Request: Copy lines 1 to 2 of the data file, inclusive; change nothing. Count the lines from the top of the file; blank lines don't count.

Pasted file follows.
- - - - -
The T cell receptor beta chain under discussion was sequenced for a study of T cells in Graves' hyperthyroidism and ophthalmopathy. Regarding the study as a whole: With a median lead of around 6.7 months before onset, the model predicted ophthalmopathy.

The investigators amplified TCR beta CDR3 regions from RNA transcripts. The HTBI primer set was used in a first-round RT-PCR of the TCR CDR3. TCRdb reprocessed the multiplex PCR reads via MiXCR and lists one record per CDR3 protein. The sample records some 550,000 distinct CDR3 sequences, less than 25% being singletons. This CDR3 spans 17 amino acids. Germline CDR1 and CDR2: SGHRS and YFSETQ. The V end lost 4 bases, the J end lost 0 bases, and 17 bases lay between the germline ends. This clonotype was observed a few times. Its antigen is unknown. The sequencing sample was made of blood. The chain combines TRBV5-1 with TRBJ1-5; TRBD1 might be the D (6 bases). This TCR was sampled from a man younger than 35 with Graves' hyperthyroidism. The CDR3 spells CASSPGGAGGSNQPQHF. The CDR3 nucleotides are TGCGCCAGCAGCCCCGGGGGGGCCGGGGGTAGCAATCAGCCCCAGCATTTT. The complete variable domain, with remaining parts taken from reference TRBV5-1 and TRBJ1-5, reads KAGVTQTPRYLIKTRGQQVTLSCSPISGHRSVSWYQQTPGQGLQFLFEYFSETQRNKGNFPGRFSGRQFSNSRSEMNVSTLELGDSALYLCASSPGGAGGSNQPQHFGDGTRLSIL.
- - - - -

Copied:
The T cell receptor beta chain under discussion was sequenced for a study of T cells in Graves' hyperthyroidism and ophthalmopathy. Regarding the study as a whole: With a median lead of around 6.7 months before onset, the model predicted ophthalmopathy.

The investigators amplified TCR beta CDR3 regions from RNA transcripts. The HTBI primer set was used in a first-round RT-PCR of the TCR CDR3. TCRdb reprocessed the multiplex PCR reads via MiXCR and lists one record per CDR3 protein. The sample records some 550,000 distinct CDR3 sequences, less than 25% being singletons. This CDR3 spans 17 amino acids. Germline CDR1 and CDR2: SGHRS and YFSETQ. The V end lost 4 bases, the J end lost 0 bases, and 17 bases lay between the germline ends. This clonotype was observed a few times. Its antigen is unknown. The sequencing sample was made of blood. The chain combines TRBV5-1 with TRBJ1-5; TRBD1 might be the D (6 bases). This TCR was sampled from a man younger than 35 with Graves' hyperthyroidism. The CDR3 spells CASSPGGAGGSNQPQHF. The CDR3 nucleotides are TGCGCCAGCAGCCCCGGGGGGGCCGGGGGTAGCAATCAGCCCCAGCATTTT. The complete variable domain, with remaining parts taken from reference TRBV5-1 and TRBJ1-5, reads KAGVTQTPRYLIKTRGQQVTLSCSPISGHRSVSWYQQTPGQGLQFLFEYFSETQRNKGNFPGRFSGRQFSNSRSEMNVSTLELGDSALYLCASSPGGAGGSNQPQHFGDGTRLSIL.